Sports concussions and CTE tend to be associated primarily with American football, but a Northwestern University study suggests female soccer players may face the highest risk. This research, presented at the 2017 Annual Meeting of the American Academy of Orthopaedic Surgeons, analyzed trends from over 40,800 reported high school sports injuries. The study found concussions were more common in girls soccer than any other sport.

Female athletes also tend to suffer more severe and prolonged concussion symptoms than men. A study published in Scientific American found the median concussion recovery time for boys was 11 days. Girls took 28 days, over twice as long as their male counterparts. Researchers hypothesized this difference could be due to a difference in neck strength between genders. Women have smaller necks, making them more prone to whiplash and rotational forces leading to more severe brain injuries. Hormonal differences may also play a role in injury and recovery times.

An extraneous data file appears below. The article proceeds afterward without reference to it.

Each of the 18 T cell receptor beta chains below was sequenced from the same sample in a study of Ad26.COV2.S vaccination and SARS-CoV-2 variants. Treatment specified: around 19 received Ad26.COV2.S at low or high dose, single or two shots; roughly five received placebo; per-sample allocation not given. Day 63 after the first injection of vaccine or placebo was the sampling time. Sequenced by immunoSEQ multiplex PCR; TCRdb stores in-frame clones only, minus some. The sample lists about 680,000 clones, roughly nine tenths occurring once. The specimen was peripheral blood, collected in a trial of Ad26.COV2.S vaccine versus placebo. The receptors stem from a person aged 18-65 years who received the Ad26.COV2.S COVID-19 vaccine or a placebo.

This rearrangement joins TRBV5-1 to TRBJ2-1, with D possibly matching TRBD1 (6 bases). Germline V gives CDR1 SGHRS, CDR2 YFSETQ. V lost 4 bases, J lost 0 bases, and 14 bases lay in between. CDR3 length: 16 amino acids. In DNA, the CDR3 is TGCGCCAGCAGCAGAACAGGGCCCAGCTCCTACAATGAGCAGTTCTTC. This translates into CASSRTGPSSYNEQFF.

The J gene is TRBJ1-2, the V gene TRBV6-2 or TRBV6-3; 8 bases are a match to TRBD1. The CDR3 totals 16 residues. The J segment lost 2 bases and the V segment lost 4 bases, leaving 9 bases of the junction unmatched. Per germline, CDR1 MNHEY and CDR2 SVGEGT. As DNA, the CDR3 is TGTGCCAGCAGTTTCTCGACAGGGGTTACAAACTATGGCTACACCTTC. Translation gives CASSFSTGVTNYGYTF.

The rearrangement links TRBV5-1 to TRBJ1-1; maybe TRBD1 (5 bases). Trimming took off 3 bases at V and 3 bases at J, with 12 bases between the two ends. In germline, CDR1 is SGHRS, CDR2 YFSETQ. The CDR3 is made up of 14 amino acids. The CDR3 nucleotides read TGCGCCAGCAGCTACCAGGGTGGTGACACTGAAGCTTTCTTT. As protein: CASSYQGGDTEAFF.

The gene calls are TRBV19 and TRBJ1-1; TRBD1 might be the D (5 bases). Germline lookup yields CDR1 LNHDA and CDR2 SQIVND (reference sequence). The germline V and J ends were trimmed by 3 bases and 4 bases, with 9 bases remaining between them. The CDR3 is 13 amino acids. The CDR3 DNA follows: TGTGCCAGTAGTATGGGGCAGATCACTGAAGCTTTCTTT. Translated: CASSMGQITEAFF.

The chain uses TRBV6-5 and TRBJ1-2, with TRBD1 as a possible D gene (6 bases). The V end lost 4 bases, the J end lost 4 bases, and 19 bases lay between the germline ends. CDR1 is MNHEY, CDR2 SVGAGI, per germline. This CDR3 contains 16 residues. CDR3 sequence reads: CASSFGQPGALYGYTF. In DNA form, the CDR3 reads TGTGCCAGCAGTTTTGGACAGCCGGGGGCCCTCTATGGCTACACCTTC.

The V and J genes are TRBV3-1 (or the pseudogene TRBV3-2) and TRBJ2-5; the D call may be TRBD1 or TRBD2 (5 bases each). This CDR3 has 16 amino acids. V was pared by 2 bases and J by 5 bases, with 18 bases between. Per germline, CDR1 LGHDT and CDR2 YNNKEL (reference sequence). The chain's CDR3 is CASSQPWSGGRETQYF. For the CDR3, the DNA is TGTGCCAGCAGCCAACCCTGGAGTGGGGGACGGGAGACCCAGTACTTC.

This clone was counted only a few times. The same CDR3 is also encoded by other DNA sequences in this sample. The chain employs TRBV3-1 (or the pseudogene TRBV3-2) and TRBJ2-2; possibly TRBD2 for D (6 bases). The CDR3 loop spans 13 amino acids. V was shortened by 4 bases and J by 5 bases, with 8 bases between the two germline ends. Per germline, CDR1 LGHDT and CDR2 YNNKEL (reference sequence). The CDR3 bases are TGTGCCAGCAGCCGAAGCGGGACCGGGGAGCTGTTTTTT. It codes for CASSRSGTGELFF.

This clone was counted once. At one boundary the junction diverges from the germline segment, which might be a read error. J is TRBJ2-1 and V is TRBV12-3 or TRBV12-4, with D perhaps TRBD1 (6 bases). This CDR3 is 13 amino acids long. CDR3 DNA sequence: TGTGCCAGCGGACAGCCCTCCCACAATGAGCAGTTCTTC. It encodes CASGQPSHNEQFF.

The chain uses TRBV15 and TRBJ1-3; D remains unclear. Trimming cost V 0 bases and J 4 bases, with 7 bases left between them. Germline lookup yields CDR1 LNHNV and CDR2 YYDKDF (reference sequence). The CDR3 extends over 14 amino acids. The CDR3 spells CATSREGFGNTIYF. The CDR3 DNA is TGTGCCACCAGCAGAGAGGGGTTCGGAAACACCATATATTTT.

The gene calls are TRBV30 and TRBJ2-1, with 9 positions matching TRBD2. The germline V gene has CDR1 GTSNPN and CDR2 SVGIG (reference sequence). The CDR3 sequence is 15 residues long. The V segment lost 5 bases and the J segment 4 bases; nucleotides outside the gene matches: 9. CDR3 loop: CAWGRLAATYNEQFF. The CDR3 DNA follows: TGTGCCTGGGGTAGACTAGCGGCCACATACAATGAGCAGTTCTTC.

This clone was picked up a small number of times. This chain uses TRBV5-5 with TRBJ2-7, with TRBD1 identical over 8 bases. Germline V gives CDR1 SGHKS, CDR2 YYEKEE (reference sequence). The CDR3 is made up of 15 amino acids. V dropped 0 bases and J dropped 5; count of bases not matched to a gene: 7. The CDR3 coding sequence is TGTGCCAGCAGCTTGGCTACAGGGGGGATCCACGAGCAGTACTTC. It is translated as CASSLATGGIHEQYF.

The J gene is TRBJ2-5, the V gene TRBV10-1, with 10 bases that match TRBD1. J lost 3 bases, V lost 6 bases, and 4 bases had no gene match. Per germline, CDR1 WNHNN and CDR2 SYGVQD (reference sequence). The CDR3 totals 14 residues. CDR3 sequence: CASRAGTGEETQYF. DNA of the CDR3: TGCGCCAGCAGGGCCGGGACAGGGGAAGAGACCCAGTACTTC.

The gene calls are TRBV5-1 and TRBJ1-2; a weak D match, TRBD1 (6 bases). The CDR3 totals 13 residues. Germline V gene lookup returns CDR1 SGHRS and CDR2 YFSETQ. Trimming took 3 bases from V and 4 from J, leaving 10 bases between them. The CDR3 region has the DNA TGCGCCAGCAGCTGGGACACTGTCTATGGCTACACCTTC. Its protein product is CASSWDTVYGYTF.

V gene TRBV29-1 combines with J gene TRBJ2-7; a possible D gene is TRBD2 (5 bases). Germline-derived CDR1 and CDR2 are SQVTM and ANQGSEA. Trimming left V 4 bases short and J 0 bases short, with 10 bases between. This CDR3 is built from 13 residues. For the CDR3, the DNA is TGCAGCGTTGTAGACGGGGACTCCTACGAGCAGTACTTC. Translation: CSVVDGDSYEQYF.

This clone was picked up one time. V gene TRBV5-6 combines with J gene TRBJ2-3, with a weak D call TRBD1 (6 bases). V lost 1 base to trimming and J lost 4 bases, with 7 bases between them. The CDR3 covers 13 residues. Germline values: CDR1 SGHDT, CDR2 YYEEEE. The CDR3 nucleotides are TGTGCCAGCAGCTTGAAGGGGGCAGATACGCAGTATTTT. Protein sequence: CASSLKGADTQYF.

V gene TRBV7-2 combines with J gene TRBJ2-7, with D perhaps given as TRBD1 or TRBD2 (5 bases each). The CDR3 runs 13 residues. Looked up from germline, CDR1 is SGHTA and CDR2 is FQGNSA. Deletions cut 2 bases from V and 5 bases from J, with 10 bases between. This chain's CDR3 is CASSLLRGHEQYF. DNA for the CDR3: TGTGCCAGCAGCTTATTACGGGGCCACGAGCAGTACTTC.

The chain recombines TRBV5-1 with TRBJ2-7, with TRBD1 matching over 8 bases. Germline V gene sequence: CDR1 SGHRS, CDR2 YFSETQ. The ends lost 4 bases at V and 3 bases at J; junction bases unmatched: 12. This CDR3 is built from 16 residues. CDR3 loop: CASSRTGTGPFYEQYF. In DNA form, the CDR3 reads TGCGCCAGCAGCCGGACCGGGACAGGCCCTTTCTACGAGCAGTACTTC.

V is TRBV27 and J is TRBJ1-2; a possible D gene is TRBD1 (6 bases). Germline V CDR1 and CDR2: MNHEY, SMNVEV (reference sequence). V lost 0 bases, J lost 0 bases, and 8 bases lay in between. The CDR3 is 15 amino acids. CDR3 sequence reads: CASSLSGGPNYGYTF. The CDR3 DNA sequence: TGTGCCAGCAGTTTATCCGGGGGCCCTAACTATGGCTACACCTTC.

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Despite the research suggesting girls suffer concussions at a higher frequency and greater severity, they are 5 times more likely to return to the game after being concussed than boys. Researcher Shane Miller, from Texas Scottish Rite Hospital for Children, could not provide an explanation of this discrepancy. Miller plans to expand the study to a larger data set, and says the hospital is “actively investigating” why girls seem more likely to return to play.

These studies paint a dangerous picture, but professional players remain optimistic about the future of the sport. Former US Women’s National Team player Brandi Chastain, famous for her World Cup winning goal celebration in 1999, said “I want to protect every kid who steps onto the soccer field. I want to protect them and make sure they get to have the kinds of experiences I had through soccer, while being safer and cared for.” Chastain pledged her brain to the Concussion Legacy Foundation for CTE research, and remains a passionate advocate for eliminating headers in youth soccer.